Architect Renzo Piano Charms Press at Cersaie with Below the Belt Humor
Photo copyright Mairi Beautyman
So it's easy to fall for the Italian charm of Renzo Piano. Though maybe my crush began when I wrote about his super green California Academy of Sciences way back in 2006. Piano, recipient of the prestigious Pritzker Architecture Prize and principal of Renzo Piano Building Workshop, was the keynote speaker this morning in Bologna, Italy at Cersaie, by far the biggest tile show in the world. TreeHugger is here tracking down green trends as the guest of Ceramic Tiles of Italy, and got to see first hand how quickly Piano had the crowd of Italian and international press at his fingertips: "It's not just that we need to consume less, but that we need a way to get out of this tragedy of performance anxiety--the idea of making (and wanting) things bigger and BIGGER," he said.Piano began his speech saying, "I adore red tape! It tells you what to do! For example, I know the rules on ramps all around the world: Go ahead, ask me anything." He also had some advice for young architects: "Let's says it's like karaoke: They all think they are great singers, but really they are just poor, sad people...but, well, you shouldn't listen to anyone, including me, the best system is rebellion."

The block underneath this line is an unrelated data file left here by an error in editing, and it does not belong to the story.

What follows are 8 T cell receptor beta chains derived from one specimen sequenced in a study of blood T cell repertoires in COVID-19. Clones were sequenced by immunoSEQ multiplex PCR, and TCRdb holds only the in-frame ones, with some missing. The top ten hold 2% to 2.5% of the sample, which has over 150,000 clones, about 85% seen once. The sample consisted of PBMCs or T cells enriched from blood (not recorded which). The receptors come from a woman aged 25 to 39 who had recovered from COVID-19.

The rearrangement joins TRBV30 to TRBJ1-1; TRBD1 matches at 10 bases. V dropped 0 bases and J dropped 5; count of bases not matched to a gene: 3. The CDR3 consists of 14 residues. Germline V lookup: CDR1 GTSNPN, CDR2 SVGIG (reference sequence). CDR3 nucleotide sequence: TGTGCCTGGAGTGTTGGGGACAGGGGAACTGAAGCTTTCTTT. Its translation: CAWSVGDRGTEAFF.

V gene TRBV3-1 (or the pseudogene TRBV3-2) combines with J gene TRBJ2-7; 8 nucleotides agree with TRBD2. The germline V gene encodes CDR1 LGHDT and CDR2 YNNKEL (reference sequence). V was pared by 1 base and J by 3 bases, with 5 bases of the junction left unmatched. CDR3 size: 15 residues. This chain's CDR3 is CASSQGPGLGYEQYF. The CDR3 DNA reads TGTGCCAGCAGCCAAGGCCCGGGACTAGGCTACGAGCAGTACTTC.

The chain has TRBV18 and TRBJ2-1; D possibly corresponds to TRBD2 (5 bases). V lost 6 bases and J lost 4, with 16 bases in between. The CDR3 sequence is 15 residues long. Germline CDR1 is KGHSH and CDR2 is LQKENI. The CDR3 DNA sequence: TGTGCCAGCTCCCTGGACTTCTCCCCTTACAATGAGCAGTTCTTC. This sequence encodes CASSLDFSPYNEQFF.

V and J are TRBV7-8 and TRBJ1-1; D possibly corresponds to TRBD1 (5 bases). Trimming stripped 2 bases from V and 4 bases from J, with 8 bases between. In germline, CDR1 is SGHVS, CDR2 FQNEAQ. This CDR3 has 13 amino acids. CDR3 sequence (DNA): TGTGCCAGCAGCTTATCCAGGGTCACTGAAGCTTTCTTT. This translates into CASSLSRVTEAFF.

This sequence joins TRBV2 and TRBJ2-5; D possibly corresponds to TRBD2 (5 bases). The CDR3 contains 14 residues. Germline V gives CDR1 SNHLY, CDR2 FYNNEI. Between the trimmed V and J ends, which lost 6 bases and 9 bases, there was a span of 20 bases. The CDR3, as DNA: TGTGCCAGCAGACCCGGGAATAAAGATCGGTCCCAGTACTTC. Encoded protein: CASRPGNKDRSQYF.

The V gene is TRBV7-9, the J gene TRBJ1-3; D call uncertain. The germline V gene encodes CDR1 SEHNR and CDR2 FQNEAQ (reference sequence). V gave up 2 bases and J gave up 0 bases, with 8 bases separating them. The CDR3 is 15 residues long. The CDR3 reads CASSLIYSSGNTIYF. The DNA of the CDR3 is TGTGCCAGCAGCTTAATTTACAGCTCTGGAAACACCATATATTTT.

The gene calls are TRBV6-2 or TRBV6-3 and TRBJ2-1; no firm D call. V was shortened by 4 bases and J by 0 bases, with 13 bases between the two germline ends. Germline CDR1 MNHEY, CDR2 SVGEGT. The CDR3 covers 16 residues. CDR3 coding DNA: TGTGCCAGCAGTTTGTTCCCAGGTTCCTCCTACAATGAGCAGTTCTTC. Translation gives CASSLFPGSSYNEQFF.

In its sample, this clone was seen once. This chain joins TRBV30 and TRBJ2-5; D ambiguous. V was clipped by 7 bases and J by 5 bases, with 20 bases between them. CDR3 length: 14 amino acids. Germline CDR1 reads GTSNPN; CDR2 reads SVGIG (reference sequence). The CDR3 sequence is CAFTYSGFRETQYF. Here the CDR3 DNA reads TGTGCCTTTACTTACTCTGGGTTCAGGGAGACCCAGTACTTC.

I was interested in his take on the current green building market, so I asked him, "Given this love of yours for bureaucracy and our current, faulty LEED rating system, what can we do to improve sustainable architecture?"
Some people don't know that steel is typically 95 percent recycled: As I like to always say, there are three Cadillacs in every pillar. But there's only a very recent understanding that the earth is, in fact, delicate. The problem is not just cutting costs, but developing a language, and the language develops from the needs. Buildings live together with the earth, they need to breathe...there's a poetry to it.Piano's design for the Museum of Science MUSE in Trento, Italy. Photo via skyscapercity.com
Later, when asked what he thought about a tax to get the lagging Italy up to speed with the Kyoto Protocol, Piano exclaimed, "Absolutely! If we have a tax for everyone, we are all on the same level."
Renzo is currently working on a large-scale development for Trento, Italy, focusing on energy savings. Based on a 50 kilowatt per square meter plan (that's about five times less energy consumption than a similar structure, he says), the complex will include the Museum of Science MUSE, as well as residential buildings, and is scheduled for completion in 2011.